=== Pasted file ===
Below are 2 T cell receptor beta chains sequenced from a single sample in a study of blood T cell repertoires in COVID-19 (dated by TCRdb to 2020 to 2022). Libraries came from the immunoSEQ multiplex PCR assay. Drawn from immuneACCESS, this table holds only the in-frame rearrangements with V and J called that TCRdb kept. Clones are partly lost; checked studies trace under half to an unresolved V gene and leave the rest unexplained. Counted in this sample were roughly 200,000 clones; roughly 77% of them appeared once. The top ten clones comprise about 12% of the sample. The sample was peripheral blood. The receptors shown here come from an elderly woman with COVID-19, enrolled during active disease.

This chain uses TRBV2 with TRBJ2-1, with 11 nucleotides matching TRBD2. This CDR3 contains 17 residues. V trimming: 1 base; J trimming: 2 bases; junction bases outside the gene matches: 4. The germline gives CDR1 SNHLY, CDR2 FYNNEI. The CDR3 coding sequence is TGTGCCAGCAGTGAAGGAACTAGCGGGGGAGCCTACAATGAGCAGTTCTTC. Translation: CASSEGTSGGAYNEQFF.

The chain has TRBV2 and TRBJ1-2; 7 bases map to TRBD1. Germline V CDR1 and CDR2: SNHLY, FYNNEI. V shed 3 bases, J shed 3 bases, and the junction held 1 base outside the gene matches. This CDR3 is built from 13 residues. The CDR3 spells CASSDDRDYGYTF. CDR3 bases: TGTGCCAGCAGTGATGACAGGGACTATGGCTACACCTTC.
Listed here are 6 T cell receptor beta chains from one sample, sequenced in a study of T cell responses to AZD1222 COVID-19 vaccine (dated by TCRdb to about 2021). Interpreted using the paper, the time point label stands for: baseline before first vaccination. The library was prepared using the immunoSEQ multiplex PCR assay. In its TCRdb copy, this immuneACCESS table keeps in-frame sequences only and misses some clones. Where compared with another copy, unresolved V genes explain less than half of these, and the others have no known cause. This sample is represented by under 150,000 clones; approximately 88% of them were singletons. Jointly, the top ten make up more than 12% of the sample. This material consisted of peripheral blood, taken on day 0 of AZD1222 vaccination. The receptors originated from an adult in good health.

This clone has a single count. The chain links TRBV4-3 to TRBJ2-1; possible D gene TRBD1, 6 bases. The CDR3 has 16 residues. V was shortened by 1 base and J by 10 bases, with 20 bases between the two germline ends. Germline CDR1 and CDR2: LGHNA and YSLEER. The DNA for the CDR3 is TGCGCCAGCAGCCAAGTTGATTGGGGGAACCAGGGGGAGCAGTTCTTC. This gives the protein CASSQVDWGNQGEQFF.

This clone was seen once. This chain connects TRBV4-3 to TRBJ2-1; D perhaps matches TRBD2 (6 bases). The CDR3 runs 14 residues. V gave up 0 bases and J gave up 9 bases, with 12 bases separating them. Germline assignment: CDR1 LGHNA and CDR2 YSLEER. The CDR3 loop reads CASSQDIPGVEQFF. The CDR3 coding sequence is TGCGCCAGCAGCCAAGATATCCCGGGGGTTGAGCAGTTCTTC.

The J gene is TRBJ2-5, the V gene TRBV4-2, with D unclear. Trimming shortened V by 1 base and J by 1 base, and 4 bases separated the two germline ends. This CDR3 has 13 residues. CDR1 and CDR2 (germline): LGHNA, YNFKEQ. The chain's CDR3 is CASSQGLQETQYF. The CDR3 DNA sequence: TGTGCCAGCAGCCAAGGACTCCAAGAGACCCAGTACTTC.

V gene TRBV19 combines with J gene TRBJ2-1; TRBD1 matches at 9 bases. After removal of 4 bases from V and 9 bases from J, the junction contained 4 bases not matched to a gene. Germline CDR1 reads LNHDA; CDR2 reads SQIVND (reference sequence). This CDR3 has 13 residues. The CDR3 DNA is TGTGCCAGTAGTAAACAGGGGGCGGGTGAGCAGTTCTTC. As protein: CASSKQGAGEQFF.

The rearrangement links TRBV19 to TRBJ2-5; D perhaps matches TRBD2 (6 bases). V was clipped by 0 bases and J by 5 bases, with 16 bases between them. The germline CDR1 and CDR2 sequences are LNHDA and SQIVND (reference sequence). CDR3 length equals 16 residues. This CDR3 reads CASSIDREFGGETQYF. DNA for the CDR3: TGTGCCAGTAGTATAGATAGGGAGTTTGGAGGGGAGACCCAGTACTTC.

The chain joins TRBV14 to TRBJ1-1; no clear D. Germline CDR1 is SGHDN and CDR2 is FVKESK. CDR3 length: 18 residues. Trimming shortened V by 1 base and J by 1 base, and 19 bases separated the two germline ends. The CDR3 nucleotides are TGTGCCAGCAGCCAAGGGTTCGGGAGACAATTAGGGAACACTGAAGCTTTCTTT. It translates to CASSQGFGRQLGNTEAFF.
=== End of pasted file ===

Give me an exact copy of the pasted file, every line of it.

Below are 2 T cell receptor beta chains sequenced from a single sample in a study of blood T cell repertoires in COVID-19 (dated by TCRdb to 2020 to 2022). Libraries came from the immunoSEQ multiplex PCR assay. Drawn from immuneACCESS, this table holds only the in-frame rearrangements with V and J called that TCRdb kept. Clones are partly lost; checked studies trace under half to an unresolved V gene and leave the rest unexplained. Counted in this sample were roughly 200,000 clones; roughly 77% of them appeared once. The top ten clones comprise about 12% of the sample. The sample was peripheral blood. The receptors shown here come from an elderly woman with COVID-19, enrolled during active disease.

This chain uses TRBV2 with TRBJ2-1, with 11 nucleotides matching TRBD2. This CDR3 contains 17 residues. V trimming: 1 base; J trimming: 2 bases; junction bases outside the gene matches: 4. The germline gives CDR1 SNHLY, CDR2 FYNNEI. The CDR3 coding sequence is TGTGCCAGCAGTGAAGGAACTAGCGGGGGAGCCTACAATGAGCAGTTCTTC. Translation: CASSEGTSGGAYNEQFF.

The chain has TRBV2 and TRBJ1-2; 7 bases map to TRBD1. Germline V CDR1 and CDR2: SNHLY, FYNNEI. V shed 3 bases, J shed 3 bases, and the junction held 1 base outside the gene matches. This CDR3 is built from 13 residues. The CDR3 spells CASSDDRDYGYTF. CDR3 bases: TGTGCCAGCAGTGATGACAGGGACTATGGCTACACCTTC.
Listed here are 6 T cell receptor beta chains from one sample, sequenced in a study of T cell responses to AZD1222 COVID-19 vaccine (dated by TCRdb to about 2021). Interpreted using the paper, the time point label stands for: baseline before first vaccination. The library was prepared using the immunoSEQ multiplex PCR assay. In its TCRdb copy, this immuneACCESS table keeps in-frame sequences only and misses some clones. Where compared with another copy, unresolved V genes explain less than half of these, and the others have no known cause. This sample is represented by under 150,000 clones; approximately 88% of them were singletons. Jointly, the top ten make up more than 12% of the sample. This material consisted of peripheral blood, taken on day 0 of AZD1222 vaccination. The receptors originated from an adult in good health.

This clone has a single count. The chain links TRBV4-3 to TRBJ2-1; possible D gene TRBD1, 6 bases. The CDR3 has 16 residues. V was shortened by 1 base and J by 10 bases, with 20 bases between the two germline ends. Germline CDR1 and CDR2: LGHNA and YSLEER. The DNA for the CDR3 is TGCGCCAGCAGCCAAGTTGATTGGGGGAACCAGGGGGAGCAGTTCTTC. This gives the protein CASSQVDWGNQGEQFF.

This clone was seen once. This chain connects TRBV4-3 to TRBJ2-1; D perhaps matches TRBD2 (6 bases). The CDR3 runs 14 residues. V gave up 0 bases and J gave up 9 bases, with 12 bases separating them. Germline assignment: CDR1 LGHNA and CDR2 YSLEER. The CDR3 loop reads CASSQDIPGVEQFF. The CDR3 coding sequence is TGCGCCAGCAGCCAAGATATCCCGGGGGTTGAGCAGTTCTTC.

The J gene is TRBJ2-5, the V gene TRBV4-2, with D unclear. Trimming shortened V by 1 base and J by 1 base, and 4 bases separated the two germline ends. This CDR3 has 13 residues. CDR1 and CDR2 (germline): LGHNA, YNFKEQ. The chain's CDR3 is CASSQGLQETQYF. The CDR3 DNA sequence: TGTGCCAGCAGCCAAGGACTCCAAGAGACCCAGTACTTC.

V gene TRBV19 combines with J gene TRBJ2-1; TRBD1 matches at 9 bases. After removal of 4 bases from V and 9 bases from J, the junction contained 4 bases not matched to a gene. Germline CDR1 reads LNHDA; CDR2 reads SQIVND (reference sequence). This CDR3 has 13 residues. The CDR3 DNA is TGTGCCAGTAGTAAACAGGGGGCGGGTGAGCAGTTCTTC. As protein: CASSKQGAGEQFF.

The rearrangement links TRBV19 to TRBJ2-5; D perhaps matches TRBD2 (6 bases). V was clipped by 0 bases and J by 5 bases, with 16 bases between them. The germline CDR1 and CDR2 sequences are LNHDA and SQIVND (reference sequence). CDR3 length equals 16 residues. This CDR3 reads CASSIDREFGGETQYF. DNA for the CDR3: TGTGCCAGTAGTATAGATAGGGAGTTTGGAGGGGAGACCCAGTACTTC.

The chain joins TRBV14 to TRBJ1-1; no clear D. Germline CDR1 is SGHDN and CDR2 is FVKESK. CDR3 length: 18 residues. Trimming shortened V by 1 base and J by 1 base, and 19 bases separated the two germline ends. The CDR3 nucleotides are TGTGCCAGCAGCCAAGGGTTCGGGAGACAATTAGGGAACACTGAAGCTTTCTTT. It translates to CASSQGFGRQLGNTEAFF.